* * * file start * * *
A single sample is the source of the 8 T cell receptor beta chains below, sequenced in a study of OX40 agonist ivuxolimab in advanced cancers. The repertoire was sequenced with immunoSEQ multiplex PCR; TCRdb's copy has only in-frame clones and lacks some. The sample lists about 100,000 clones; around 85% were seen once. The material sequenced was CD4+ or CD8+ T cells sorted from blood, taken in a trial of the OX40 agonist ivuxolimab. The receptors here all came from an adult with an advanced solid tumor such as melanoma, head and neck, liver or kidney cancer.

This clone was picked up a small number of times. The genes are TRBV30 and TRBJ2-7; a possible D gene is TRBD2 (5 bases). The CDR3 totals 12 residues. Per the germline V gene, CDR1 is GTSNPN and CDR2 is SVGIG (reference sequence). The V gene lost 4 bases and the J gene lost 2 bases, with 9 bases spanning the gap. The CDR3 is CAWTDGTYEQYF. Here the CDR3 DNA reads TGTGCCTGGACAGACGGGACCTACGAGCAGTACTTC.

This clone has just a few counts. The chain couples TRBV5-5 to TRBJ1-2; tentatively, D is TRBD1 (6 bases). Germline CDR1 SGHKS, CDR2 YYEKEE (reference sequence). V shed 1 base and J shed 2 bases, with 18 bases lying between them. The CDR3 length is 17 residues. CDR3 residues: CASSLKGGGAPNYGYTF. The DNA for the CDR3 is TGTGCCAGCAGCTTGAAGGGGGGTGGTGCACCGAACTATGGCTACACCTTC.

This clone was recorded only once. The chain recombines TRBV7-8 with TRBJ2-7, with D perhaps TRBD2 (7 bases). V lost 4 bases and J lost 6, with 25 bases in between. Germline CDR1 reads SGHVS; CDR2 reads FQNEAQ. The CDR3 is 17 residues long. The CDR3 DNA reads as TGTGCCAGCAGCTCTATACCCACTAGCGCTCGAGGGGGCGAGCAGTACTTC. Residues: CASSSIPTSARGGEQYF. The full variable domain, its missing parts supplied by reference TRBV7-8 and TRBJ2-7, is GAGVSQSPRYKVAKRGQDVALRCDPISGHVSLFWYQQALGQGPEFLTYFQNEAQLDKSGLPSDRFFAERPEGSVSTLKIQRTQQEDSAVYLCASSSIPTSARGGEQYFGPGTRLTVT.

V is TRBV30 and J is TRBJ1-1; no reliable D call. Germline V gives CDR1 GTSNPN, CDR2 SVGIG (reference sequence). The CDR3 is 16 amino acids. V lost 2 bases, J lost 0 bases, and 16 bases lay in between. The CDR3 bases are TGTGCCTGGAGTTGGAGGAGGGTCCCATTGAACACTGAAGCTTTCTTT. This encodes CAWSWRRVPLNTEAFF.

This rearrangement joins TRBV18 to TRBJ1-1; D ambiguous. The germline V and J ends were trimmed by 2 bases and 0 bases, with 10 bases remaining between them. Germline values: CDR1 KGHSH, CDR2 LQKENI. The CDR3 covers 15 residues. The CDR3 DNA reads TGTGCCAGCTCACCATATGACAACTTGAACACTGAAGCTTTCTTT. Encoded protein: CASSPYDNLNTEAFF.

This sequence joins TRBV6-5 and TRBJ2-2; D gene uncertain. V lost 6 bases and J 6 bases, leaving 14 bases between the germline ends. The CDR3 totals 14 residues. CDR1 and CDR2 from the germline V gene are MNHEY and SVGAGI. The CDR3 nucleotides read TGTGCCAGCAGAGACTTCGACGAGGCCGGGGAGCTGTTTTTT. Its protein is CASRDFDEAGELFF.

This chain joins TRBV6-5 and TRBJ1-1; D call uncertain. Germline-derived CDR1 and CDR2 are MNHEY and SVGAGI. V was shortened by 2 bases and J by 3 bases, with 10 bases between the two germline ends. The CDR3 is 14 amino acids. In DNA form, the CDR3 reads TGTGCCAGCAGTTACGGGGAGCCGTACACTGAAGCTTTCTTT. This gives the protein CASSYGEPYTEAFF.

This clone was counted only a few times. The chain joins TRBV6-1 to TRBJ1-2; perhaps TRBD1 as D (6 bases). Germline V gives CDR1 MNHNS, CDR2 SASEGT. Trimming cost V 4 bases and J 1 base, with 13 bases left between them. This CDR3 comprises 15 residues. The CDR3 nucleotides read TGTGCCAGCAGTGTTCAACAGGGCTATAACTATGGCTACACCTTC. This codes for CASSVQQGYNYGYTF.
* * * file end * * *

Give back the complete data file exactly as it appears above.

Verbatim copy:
A single sample is the source of the 8 T cell receptor beta chains below, sequenced in a study of OX40 agonist ivuxolimab in advanced cancers. The repertoire was sequenced with immunoSEQ multiplex PCR; TCRdb's copy has only in-frame clones and lacks some. The sample lists about 100,000 clones; around 85% were seen once. The material sequenced was CD4+ or CD8+ T cells sorted from blood, taken in a trial of the OX40 agonist ivuxolimab. The receptors here all came from an adult with an advanced solid tumor such as melanoma, head and neck, liver or kidney cancer.

This clone was picked up a small number of times. The genes are TRBV30 and TRBJ2-7; a possible D gene is TRBD2 (5 bases). The CDR3 totals 12 residues. Per the germline V gene, CDR1 is GTSNPN and CDR2 is SVGIG (reference sequence). The V gene lost 4 bases and the J gene lost 2 bases, with 9 bases spanning the gap. The CDR3 is CAWTDGTYEQYF. Here the CDR3 DNA reads TGTGCCTGGACAGACGGGACCTACGAGCAGTACTTC.

This clone has just a few counts. The chain couples TRBV5-5 to TRBJ1-2; tentatively, D is TRBD1 (6 bases). Germline CDR1 SGHKS, CDR2 YYEKEE (reference sequence). V shed 1 base and J shed 2 bases, with 18 bases lying between them. The CDR3 length is 17 residues. CDR3 residues: CASSLKGGGAPNYGYTF. The DNA for the CDR3 is TGTGCCAGCAGCTTGAAGGGGGGTGGTGCACCGAACTATGGCTACACCTTC.

This clone was recorded only once. The chain recombines TRBV7-8 with TRBJ2-7, with D perhaps TRBD2 (7 bases). V lost 4 bases and J lost 6, with 25 bases in between. Germline CDR1 reads SGHVS; CDR2 reads FQNEAQ. The CDR3 is 17 residues long. The CDR3 DNA reads as TGTGCCAGCAGCTCTATACCCACTAGCGCTCGAGGGGGCGAGCAGTACTTC. Residues: CASSSIPTSARGGEQYF. The full variable domain, its missing parts supplied by reference TRBV7-8 and TRBJ2-7, is GAGVSQSPRYKVAKRGQDVALRCDPISGHVSLFWYQQALGQGPEFLTYFQNEAQLDKSGLPSDRFFAERPEGSVSTLKIQRTQQEDSAVYLCASSSIPTSARGGEQYFGPGTRLTVT.

V is TRBV30 and J is TRBJ1-1; no reliable D call. Germline V gives CDR1 GTSNPN, CDR2 SVGIG (reference sequence). The CDR3 is 16 amino acids. V lost 2 bases, J lost 0 bases, and 16 bases lay in between. The CDR3 bases are TGTGCCTGGAGTTGGAGGAGGGTCCCATTGAACACTGAAGCTTTCTTT. This encodes CAWSWRRVPLNTEAFF.

This rearrangement joins TRBV18 to TRBJ1-1; D ambiguous. The germline V and J ends were trimmed by 2 bases and 0 bases, with 10 bases remaining between them. Germline values: CDR1 KGHSH, CDR2 LQKENI. The CDR3 covers 15 residues. The CDR3 DNA reads TGTGCCAGCTCACCATATGACAACTTGAACACTGAAGCTTTCTTT. Encoded protein: CASSPYDNLNTEAFF.

This sequence joins TRBV6-5 and TRBJ2-2; D gene uncertain. V lost 6 bases and J 6 bases, leaving 14 bases between the germline ends. The CDR3 totals 14 residues. CDR1 and CDR2 from the germline V gene are MNHEY and SVGAGI. The CDR3 nucleotides read TGTGCCAGCAGAGACTTCGACGAGGCCGGGGAGCTGTTTTTT. Its protein is CASRDFDEAGELFF.

This chain joins TRBV6-5 and TRBJ1-1; D call uncertain. Germline-derived CDR1 and CDR2 are MNHEY and SVGAGI. V was shortened by 2 bases and J by 3 bases, with 10 bases between the two germline ends. The CDR3 is 14 amino acids. In DNA form, the CDR3 reads TGTGCCAGCAGTTACGGGGAGCCGTACACTGAAGCTTTCTTT. This gives the protein CASSYGEPYTEAFF.

This clone was counted only a few times. The chain joins TRBV6-1 to TRBJ1-2; perhaps TRBD1 as D (6 bases). Germline V gives CDR1 MNHNS, CDR2 SASEGT. Trimming cost V 4 bases and J 1 base, with 13 bases left between them. This CDR3 comprises 15 residues. The CDR3 nucleotides read TGTGCCAGCAGTGTTCAACAGGGCTATAACTATGGCTACACCTTC. This codes for CASSVQQGYNYGYTF.